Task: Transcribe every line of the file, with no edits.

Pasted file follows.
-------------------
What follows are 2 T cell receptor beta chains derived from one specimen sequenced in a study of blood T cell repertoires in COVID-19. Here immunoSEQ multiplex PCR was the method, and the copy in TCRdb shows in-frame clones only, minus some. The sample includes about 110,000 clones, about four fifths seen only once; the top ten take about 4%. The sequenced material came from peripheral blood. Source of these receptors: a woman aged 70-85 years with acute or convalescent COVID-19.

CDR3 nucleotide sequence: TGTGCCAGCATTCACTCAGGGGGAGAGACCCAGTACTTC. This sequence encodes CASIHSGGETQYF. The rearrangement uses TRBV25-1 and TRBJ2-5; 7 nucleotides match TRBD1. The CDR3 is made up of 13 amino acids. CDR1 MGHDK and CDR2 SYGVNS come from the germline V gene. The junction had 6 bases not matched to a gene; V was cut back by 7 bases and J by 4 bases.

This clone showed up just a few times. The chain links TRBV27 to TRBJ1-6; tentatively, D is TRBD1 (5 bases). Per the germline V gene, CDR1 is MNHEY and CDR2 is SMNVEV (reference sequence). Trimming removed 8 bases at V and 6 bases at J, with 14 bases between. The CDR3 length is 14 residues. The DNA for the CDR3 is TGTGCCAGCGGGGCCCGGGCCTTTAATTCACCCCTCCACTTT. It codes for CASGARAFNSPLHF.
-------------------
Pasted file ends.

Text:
What follows are 2 T cell receptor beta chains derived from one specimen sequenced in a study of blood T cell repertoires in COVID-19. Here immunoSEQ multiplex PCR was the method, and the copy in TCRdb shows in-frame clones only, minus some. The sample includes about 110,000 clones, about four fifths seen only once; the top ten take about 4%. The sequenced material came from peripheral blood. Source of these receptors: a woman aged 70-85 years with acute or convalescent COVID-19.

CDR3 nucleotide sequence: TGTGCCAGCATTCACTCAGGGGGAGAGACCCAGTACTTC. This sequence encodes CASIHSGGETQYF. The rearrangement uses TRBV25-1 and TRBJ2-5; 7 nucleotides match TRBD1. The CDR3 is made up of 13 amino acids. CDR1 MGHDK and CDR2 SYGVNS come from the germline V gene. The junction had 6 bases not matched to a gene; V was cut back by 7 bases and J by 4 bases.

This clone showed up just a few times. The chain links TRBV27 to TRBJ1-6; tentatively, D is TRBD1 (5 bases). Per the germline V gene, CDR1 is MNHEY and CDR2 is SMNVEV (reference sequence). Trimming removed 8 bases at V and 6 bases at J, with 14 bases between. The CDR3 length is 14 residues. The DNA for the CDR3 is TGTGCCAGCGGGGCCCGGGCCTTTAATTCACCCCTCCACTTT. It codes for CASGARAFNSPLHF.